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Khamenei Calls for 'Flexibility' in Talks with the West

Iran’s Supreme Leader signals he is open to President Hassan Rouhani's more moderate approach to foreign relations.
By Elad Benari
First Publish: 9/18/2013, 3:45 AM

Ayatollah Ali Khamenei
Ayatollah Ali Khamenei
AFP photo

Iran’s Supreme Leader Ayatollah Ali Khamenei signalled on Tuesday that he is in favor of flexibility in talks with the West over the Iranian nuclear program.

Speaking at a meeting with Revolutionary Guards commanders, Khamenei said he’s not opposed to “correct diplomatic moves” with other countries.

“I agree with flexibility because this move in certain circumstances is positive and necessary but it needs to rely on one condition,” Khamenei said, in comments reported by his website and quoted by Bloomberg news.

“Understanding the opposing party’s nature and goal” are essential, he said.

“A wrestler may exercise flexibility for a tactical reason but he won’t forget who his rival is and what his goal is,” Khamenei was quoted as saying.

The comments attributed to Khamenei may be a signal that he is accepting the more moderate approach to foreign policy that has been suggested by Iran’s new president, Hassan Rouhani.

Rouhani, who succeeded Mahmoud Ahmadinejad last month, has pledged to improve Iran’s relations with the world and ease international sanctions imposed by Western powers over his country’s nuclear program.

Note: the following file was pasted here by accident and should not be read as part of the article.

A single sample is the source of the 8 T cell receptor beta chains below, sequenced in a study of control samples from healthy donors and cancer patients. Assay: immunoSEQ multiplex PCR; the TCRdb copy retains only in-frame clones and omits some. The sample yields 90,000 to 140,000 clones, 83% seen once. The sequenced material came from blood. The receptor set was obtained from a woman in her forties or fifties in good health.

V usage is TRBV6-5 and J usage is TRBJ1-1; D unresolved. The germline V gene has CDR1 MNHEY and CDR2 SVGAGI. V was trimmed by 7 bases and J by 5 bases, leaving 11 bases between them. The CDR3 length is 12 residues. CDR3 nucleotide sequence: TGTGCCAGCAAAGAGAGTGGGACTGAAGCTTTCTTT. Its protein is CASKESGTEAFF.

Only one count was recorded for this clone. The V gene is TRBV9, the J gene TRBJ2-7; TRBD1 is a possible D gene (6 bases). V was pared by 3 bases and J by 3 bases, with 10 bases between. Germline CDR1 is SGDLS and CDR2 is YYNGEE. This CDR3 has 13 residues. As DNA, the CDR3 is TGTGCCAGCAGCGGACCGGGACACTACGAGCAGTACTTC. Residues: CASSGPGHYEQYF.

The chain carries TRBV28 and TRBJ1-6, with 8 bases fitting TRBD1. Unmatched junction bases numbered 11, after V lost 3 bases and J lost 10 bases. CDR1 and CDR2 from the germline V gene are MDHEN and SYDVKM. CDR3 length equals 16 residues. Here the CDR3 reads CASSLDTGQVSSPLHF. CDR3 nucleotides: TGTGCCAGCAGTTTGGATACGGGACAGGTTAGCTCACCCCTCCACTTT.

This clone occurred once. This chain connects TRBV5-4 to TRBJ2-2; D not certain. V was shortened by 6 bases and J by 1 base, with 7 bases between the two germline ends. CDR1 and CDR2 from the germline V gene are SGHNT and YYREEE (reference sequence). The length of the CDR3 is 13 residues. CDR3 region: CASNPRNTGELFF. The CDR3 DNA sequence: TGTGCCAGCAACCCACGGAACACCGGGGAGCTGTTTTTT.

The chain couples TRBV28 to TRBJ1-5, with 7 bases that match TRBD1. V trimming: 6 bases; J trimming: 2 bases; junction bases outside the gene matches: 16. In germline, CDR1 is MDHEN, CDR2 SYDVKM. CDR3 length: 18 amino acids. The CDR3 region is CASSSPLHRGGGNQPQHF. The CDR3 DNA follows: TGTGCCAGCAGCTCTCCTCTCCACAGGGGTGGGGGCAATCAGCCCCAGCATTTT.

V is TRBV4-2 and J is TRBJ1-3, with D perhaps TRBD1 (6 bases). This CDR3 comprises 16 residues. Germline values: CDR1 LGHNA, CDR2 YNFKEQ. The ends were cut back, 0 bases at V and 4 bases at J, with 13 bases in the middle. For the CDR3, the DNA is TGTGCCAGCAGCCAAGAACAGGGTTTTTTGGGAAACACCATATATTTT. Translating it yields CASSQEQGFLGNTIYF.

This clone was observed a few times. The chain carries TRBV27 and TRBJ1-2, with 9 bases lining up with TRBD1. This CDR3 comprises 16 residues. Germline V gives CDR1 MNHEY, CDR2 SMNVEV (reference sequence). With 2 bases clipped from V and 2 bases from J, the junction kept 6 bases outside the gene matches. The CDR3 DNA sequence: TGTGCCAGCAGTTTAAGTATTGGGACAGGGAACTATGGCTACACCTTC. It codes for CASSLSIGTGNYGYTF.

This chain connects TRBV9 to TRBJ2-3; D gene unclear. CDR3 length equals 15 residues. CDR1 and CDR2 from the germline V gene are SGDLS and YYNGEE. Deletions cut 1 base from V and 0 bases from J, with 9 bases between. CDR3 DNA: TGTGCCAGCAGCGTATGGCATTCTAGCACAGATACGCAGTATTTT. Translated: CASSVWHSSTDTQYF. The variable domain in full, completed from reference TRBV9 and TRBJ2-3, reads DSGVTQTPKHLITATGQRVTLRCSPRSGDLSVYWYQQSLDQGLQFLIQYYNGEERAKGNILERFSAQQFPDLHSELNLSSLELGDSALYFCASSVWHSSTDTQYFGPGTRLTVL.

At the same time he made it clear recently that Iran will not give up "one iota" of its nuclear rights.

Last week, Rouhani said that the time for resolving Iran's nuclear dispute with the West was limited, urging the world to seize the opportunity of his election.

Rouhani plans a six-day visit to New York starting September 22. European Union foreign policy chief Catherine Ashton, who represents the United Nations Security Council powers plus Germany in nuclear talks with Iran, plans to meet Iranian Foreign Minister Mohammad Javad Zarif in New York.

There were speculations that Rouhani would meet with U.S. President Barack Obama while in New York, particularly after Obama said in a television interview that he had communicated with Iran’s new president by letter.

However, the White House denied on Monday that Obama has any intention of meeting Rouhani, in what would have been the first such encounter since the 1979 Islamic revolution.

Hossein Mousavian, a former Iranian spokesman for nuclear negotiations and a research scholar at Princeton University’s Woodrow Wilson School of Public and International Affairs, said on Monday that Khamenei, who has the final say on all issues, in Iran, has endorsed Rouhani’s efforts to initiate constructive dialogue with the U.S.

Khamenei “has issued the permission for the government of Hassan Rohani to enter into direct talks with the U.S.,” Mousavian wrote in an article published by Iranian Diplomacy, a website run by former diplomats. “There is no better opportunity to end decades of hostility between Iran and the U.S.”

Israel has warned the world that Rouhani is a wolf in sheep’s clothing and would continue to develop Iran’s nuclear program.